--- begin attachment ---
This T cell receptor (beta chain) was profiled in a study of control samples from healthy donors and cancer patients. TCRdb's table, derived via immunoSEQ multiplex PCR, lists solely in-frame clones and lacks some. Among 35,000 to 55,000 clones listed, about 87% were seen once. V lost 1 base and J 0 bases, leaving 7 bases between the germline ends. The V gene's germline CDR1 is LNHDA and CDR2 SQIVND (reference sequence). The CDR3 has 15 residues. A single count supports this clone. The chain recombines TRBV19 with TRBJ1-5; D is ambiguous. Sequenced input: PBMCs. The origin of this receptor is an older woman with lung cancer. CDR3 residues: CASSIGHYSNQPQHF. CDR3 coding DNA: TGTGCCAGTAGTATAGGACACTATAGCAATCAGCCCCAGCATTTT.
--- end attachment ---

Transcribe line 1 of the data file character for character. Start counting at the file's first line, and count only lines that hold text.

This T cell receptor (beta chain) was profiled in a study of control samples from healthy donors and cancer patients. TCRdb's table, derived via immunoSEQ multiplex PCR, lists solely in-frame clones and lacks some. Among 35,000 to 55,000 clones listed, about 87% were seen once. V lost 1 base and J 0 bases, leaving 7 bases between the germline ends. The V gene's germline CDR1 is LNHDA and CDR2 SQIVND (reference sequence). The CDR3 has 15 residues. A single count supports this clone. The chain recombines TRBV19 with TRBJ1-5; D is ambiguous. Sequenced input: PBMCs. The origin of this receptor is an older woman with lung cancer. CDR3 residues: CASSIGHYSNQPQHF. CDR3 coding DNA: TGTGCCAGTAGTATAGGACACTATAGCAATCAGCCCCAGCATTTT.